With that being said, if you don’t have access to any of these the toughest hill in the NYC marathon is technically mile 1 but you won’t notice it with the excitement. Personally, I find the Queensboro bridge (mile 15) to be the most challenging. No one will judge you if you slow down or even walk up the bridges.
The other elevation challenge is slight (on a normal run I hardly notice I’m going slightly uphill – advantage being a Manhattanite) but noticeable when you are at mile 22-24 right before you enter the Park.
I hope this helps. Also, happy to answer any NYC/race day logistics.
Good luck with the rest of training and see you in the start village on November 5!
I would also recommend the run faster and/or the build run endurance plans. I used the run faster plan to increase my speed without a race goal. I highly recommend it if you are not training for a specific distance but just want to improve speed.
Did you update your CP in Stryd? If you haven’t, do that then synch and see if that resolves the issue.
I remember this question was asked a few weeks ago by someone else and here is link to the response by the coaches:
I’m also on the level 3 marathon plan, but I’m not concerned. I did the level 3 for my half earlier this year and it is a similar taper. It featured a 13 mile pace run 2 weeks out. I felt great on race day and easily ran a PR. I realize a half and a full are not the same, but I anticipate feeling great on race day come marathon day given my previous level 3 taper experience.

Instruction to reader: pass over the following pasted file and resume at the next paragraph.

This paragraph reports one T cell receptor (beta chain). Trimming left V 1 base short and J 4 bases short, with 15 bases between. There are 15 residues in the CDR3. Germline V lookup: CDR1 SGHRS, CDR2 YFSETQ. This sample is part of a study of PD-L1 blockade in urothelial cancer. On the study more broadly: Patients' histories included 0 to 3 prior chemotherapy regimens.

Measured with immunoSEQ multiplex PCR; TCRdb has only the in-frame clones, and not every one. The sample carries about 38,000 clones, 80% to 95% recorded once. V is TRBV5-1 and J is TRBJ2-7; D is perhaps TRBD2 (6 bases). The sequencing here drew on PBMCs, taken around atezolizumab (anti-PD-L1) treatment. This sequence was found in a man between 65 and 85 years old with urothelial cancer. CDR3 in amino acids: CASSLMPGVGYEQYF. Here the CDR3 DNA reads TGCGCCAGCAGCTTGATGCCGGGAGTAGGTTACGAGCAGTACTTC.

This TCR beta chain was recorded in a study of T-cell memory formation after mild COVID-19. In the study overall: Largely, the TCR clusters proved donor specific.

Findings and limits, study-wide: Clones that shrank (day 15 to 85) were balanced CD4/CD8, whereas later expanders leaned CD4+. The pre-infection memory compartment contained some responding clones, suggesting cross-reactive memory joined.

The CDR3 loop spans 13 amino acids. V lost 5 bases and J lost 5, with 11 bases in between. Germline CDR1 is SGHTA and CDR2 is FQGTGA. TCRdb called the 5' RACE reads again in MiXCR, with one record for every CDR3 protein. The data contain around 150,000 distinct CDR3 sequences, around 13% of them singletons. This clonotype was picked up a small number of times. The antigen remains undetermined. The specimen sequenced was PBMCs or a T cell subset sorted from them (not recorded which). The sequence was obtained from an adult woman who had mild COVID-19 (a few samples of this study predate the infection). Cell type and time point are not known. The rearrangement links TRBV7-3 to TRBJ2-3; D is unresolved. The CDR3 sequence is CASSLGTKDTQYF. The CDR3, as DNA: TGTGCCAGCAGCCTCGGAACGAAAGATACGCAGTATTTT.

Hope that helps.
How to adjust as it will depend on a number of factors including how much you were running before COVID, how long it takes to recover. However, you probably want to start with week 1 when you do return to keep it a bit easier. If you only miss a week, then you can probably start with week two assuming you’ve been running consistently before COVID. Another suggestion would be to start on week 3 (assuming it takes you two weeks to recover, and I hope it does not) as its a transition week with lower volume (with a masters plan and the 9 day micro cycle maybe there isn’t a down week per se? I am not sure). The coaches will probably have much better advice than this, however.
I wish you a speedy recovery and see you on Staten Island on November 5!
- This reply was modified 5 months ago by maddenap.
And I’d recommend doing strength on an easy day. Generally you’d want a few hours between the run and strength; however, I generally do the strength and run immediately after. Generally makes for a slow run, but that’s okay with me.
I would recommend doing the cross training in the morning and the quality in the afternoon. I believe the point of doing the easy X-training on the same day is to it on tired legs … doing it the same day as a foundation run defeats that purpose as it’s two easy workouts.
I applied the level 2 plan (advantage of being a gold subscriber) and it contains 3 MP runs.
Level 1 is designed to be a low volume/masters plan. You can probably make a long run a marathon paced run (structure it in a way that gives you a few miles warm up, a few miles at MP then a few miles to cool down) but I wouldn’t do it more than twice, or you risk losing the 80/20 balance as a whole. With that being said, it will absolutely get you over the finish line if you stick to it as written.
If you can take on the higher volume in the level 2 plan, I would recommend that over the level 1 plan.
Certified 80/20 Coach